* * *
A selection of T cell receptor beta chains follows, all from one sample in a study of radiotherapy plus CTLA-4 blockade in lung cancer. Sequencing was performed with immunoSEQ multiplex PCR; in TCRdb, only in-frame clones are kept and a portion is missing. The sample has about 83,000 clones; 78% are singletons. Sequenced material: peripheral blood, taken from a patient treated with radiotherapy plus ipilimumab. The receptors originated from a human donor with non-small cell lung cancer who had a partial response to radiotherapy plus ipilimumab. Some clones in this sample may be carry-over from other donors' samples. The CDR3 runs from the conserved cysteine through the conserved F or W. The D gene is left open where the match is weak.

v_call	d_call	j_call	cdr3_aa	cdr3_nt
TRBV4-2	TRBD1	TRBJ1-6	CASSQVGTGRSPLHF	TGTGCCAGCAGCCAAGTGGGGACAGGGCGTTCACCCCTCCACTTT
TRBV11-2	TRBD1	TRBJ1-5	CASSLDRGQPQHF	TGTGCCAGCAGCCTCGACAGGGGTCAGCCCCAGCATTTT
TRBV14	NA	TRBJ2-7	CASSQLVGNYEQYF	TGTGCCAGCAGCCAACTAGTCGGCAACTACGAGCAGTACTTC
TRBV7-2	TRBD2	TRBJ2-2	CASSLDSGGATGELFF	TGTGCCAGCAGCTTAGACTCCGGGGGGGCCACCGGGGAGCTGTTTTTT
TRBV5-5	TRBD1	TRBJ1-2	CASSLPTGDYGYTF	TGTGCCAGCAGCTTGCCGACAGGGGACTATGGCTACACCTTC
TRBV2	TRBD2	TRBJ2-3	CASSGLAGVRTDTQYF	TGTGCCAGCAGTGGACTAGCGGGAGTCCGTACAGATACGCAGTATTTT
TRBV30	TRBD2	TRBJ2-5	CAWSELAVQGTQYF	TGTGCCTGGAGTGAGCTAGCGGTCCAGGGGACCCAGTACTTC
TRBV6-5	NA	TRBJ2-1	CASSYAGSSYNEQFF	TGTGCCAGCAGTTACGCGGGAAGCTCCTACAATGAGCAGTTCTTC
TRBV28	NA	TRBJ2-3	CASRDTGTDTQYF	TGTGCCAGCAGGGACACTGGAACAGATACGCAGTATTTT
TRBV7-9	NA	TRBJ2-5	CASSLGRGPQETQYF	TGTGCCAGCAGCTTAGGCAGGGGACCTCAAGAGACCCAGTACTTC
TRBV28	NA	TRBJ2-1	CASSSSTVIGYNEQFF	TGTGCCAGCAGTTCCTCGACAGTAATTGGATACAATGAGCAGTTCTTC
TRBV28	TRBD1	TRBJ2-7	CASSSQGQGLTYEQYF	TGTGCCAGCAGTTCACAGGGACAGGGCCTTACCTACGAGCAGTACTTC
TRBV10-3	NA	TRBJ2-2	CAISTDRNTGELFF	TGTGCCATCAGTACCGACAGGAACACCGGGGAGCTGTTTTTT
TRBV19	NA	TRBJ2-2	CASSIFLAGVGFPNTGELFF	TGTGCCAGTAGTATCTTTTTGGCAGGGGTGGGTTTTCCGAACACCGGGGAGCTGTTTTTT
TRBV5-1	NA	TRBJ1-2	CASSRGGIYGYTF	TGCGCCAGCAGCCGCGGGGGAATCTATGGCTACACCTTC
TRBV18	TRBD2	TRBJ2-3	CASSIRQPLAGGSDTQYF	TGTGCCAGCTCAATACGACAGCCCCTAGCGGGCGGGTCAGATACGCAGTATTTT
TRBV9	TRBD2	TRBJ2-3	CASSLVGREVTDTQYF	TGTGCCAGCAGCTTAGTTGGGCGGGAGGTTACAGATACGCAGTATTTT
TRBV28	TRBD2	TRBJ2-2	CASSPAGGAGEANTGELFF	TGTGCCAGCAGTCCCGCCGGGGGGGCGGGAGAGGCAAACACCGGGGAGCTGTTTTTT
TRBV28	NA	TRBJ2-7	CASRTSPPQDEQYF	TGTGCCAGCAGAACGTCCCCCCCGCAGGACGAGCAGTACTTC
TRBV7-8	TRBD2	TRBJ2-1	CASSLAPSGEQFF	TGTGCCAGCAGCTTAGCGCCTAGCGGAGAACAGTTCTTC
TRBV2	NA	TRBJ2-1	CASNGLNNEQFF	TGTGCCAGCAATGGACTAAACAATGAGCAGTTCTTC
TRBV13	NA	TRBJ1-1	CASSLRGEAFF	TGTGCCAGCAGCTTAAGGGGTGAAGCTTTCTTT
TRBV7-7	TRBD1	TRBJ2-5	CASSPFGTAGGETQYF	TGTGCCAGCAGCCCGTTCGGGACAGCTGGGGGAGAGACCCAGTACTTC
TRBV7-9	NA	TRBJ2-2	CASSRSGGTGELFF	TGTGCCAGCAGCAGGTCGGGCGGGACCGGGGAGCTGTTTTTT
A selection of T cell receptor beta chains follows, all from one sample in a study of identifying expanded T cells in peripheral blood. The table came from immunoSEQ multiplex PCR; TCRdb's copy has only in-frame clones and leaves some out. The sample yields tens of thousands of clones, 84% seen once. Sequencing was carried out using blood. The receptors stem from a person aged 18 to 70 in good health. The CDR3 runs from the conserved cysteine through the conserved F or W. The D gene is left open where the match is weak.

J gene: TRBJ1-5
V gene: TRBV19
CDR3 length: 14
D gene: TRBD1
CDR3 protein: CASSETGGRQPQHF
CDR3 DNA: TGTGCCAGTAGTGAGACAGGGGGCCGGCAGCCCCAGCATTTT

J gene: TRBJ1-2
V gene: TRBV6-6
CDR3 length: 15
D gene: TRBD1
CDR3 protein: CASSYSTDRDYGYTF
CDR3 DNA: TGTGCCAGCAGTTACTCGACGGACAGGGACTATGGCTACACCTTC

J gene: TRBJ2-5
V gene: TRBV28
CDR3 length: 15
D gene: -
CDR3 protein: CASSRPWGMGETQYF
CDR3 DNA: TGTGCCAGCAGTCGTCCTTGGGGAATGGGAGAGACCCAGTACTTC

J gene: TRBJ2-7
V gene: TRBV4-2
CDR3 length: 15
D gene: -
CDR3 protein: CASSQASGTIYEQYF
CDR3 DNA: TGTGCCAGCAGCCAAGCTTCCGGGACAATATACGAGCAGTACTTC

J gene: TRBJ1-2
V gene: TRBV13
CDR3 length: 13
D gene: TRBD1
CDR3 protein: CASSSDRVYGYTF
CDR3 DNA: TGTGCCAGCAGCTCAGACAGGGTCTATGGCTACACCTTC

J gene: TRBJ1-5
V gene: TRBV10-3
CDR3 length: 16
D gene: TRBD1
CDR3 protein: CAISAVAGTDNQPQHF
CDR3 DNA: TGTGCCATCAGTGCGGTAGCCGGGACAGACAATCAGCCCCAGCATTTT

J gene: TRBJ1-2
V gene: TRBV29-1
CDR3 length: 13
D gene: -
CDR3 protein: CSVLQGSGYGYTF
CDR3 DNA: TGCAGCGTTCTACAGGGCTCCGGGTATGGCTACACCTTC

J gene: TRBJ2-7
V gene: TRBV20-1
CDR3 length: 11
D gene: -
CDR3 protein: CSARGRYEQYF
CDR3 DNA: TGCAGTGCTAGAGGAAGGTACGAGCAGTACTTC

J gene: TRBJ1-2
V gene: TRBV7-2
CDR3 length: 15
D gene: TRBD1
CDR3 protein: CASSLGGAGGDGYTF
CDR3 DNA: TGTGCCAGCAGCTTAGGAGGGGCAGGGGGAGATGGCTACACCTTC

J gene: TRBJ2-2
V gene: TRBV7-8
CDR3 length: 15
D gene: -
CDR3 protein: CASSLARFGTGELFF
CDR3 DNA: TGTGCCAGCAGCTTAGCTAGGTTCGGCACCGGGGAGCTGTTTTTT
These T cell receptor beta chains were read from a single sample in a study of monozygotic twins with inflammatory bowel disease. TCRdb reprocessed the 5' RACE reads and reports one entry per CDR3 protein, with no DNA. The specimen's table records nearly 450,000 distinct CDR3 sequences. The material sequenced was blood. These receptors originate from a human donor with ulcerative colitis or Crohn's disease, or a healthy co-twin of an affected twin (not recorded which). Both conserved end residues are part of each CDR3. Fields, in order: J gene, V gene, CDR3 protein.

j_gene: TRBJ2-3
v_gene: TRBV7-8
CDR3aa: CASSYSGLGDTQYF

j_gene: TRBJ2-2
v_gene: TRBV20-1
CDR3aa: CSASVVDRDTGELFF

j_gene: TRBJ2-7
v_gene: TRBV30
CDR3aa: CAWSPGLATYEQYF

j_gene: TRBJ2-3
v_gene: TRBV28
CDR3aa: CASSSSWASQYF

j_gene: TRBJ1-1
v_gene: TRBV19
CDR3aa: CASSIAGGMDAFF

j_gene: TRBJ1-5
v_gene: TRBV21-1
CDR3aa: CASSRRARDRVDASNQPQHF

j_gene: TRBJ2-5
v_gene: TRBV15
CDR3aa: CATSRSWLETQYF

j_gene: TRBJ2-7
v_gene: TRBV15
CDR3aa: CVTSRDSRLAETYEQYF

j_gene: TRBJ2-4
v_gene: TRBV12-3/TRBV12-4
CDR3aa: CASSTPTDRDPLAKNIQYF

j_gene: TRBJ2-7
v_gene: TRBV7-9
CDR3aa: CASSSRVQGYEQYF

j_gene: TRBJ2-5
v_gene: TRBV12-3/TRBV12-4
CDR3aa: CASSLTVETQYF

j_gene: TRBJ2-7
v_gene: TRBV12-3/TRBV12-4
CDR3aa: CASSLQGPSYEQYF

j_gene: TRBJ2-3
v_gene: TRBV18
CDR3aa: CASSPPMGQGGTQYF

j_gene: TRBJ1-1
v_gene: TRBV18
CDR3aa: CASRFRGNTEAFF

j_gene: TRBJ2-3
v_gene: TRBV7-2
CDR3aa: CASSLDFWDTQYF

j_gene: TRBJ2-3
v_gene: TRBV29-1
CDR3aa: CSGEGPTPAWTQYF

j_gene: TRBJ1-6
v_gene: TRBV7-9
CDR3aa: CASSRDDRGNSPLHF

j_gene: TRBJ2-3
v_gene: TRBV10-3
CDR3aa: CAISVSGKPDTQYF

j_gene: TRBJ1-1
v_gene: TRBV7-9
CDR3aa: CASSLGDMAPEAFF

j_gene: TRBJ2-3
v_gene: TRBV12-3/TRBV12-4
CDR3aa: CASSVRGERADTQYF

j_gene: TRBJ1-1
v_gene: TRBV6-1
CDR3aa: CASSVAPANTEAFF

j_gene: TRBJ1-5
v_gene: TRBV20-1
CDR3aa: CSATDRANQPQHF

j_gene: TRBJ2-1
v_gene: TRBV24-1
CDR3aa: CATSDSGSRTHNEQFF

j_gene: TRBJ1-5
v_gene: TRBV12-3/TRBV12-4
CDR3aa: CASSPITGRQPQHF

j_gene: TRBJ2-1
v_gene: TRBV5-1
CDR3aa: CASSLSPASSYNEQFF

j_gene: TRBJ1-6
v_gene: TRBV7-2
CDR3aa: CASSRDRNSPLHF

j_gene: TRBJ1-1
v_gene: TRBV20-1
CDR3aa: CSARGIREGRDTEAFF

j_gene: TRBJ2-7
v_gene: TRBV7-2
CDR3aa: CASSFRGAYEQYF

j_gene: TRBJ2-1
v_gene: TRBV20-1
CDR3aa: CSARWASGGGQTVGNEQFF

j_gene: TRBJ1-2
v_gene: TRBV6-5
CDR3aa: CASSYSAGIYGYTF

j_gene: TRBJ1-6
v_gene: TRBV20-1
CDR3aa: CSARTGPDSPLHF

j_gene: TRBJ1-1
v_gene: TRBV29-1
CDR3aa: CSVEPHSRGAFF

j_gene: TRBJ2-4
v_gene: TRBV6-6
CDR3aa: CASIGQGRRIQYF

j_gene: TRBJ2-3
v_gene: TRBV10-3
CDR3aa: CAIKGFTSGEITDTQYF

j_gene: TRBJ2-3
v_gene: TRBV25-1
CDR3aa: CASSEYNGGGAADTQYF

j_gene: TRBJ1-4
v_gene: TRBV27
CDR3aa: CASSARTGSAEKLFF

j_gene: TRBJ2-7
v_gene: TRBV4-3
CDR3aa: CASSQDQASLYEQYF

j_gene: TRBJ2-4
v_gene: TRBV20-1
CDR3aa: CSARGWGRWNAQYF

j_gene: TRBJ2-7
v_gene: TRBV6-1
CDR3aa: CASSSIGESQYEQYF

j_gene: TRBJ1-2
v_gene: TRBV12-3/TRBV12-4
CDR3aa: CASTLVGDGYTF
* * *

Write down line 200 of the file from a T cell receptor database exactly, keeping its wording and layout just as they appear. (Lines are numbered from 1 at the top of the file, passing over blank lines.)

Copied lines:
j_gene: TRBJ2-4